In recent years nano-optomechanical systems have proven to be a powerful resource to detect ultra-weak forces, thus providing new insights on fundamental interactions. I will present recent advancements that extend the experimental range of ultrasensitive force measurements based on optically readout vibrations of suspended silicon carbide nanowires. Novel experimental regime will be discussed: first the operation at ultralow optical power at dilution temperatures; second in the ultrastrong coupling regime of cavity optomechanics.

Operating force sensors at dilution temperatures permits to reduce their thermal noise and further benefit from an increased mechanical coherence. However this requires eliminating the sources of unwanted vibrations, such as electrical or mechanical noises, and operating at ultralow optical powers to avoid unwanted laser heating. I will expose the experimental developments that lead to observe a nanowire featuring a noise temperature measured at the 32 mK level, while exploiting novel optical readout schemes operating in the photon counting regime. I will briefly discuss their mechanical and thermal properties at low temperatures and report on enhanced force sensitivities of a few tens of zN/√Hz. In the second part I will describe a novel cavity nano-optomechanical experiment at room temperature that consists in inserting the vibrating extremity of a suspended nanowire with sub-wavelength sized diameter, in a high finesse fiber micro-cavity. The combination of its small mode volume, of the extreme force sensitivity of the nanowires and of the large optomechanical interaction strength demonstrated makes the system very interesting for further explorations of the field of cavity nano-optomechanics. In particular this implementation should allow to enter the so-called ultrastrong coupling regime, where one single intracavity photon can displace the oscillator by more than its zero point fluctuations. By scanning the nanowire within the cavity mode volume and measuring its impact on the cavity mode, it is possible to obtain a map of the 2D optomechanical interaction. Vice versa, by using the toolbox of nanowire-based force-sensing protocols, it is possible to explore the backaction of the optomechanical interaction and map the optical force field experienced by the nanowire. I will conclude with a brief discussion on a more recent work, aimed to implement a hybrid optomechanical system at 4K. The platform is based on a tunable fiber-cavity and on a resonator-in-the-middle configuration. It is suitable for studying a broad range of nanomechanical resonators (including nanowires, nanowires with embedded emitters, carbon nanotube, magnetic 2D material and functionalized membranes), as well as to approach the regime of single-photon cavity optomechanics.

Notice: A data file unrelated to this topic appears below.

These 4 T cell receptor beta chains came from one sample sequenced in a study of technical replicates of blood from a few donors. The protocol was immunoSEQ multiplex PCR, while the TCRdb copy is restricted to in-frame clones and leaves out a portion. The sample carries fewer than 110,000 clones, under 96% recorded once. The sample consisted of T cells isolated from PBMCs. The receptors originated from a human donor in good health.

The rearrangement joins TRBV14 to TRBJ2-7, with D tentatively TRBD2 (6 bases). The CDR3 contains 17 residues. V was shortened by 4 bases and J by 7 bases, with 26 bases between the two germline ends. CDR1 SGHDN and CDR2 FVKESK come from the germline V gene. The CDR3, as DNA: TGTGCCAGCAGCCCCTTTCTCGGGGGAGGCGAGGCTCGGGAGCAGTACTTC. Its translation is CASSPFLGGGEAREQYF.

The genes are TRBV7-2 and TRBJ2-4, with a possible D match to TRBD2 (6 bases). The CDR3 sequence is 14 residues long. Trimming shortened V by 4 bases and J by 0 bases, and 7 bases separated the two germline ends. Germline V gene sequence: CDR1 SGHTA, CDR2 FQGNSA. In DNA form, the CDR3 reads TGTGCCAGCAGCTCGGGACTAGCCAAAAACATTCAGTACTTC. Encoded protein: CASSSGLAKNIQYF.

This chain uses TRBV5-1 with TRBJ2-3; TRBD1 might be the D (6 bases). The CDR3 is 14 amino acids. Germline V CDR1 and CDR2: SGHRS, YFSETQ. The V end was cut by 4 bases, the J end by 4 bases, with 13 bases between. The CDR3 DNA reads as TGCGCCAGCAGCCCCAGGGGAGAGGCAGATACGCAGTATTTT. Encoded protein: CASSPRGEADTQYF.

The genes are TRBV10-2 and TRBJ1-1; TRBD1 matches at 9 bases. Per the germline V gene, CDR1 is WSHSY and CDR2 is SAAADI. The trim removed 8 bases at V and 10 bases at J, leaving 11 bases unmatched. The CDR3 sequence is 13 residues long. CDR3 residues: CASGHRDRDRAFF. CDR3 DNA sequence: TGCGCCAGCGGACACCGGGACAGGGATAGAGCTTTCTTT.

Contact : Arnaud GLOPPE (arnaud.gloppe@ipcms.unistra.fr)

Seminar DSI presented by Benedikt LASSALLE

Benedikt LASSALLE, synchrotron-soleil

Résumé :

Controlling the composition, morphology and size of nanomaterials is key to tune their properties and function. This control requires fundamental insights into the processes that govern the synthesis of nanomaterials, but also their behaviour under functioning conditions. X-ray absorption spectroscopy is an ideal tool to observe such phenomena, since it can be used to probe reactions under in situ conditions, allowing experimental setups that are close to synthetic or operating conditions.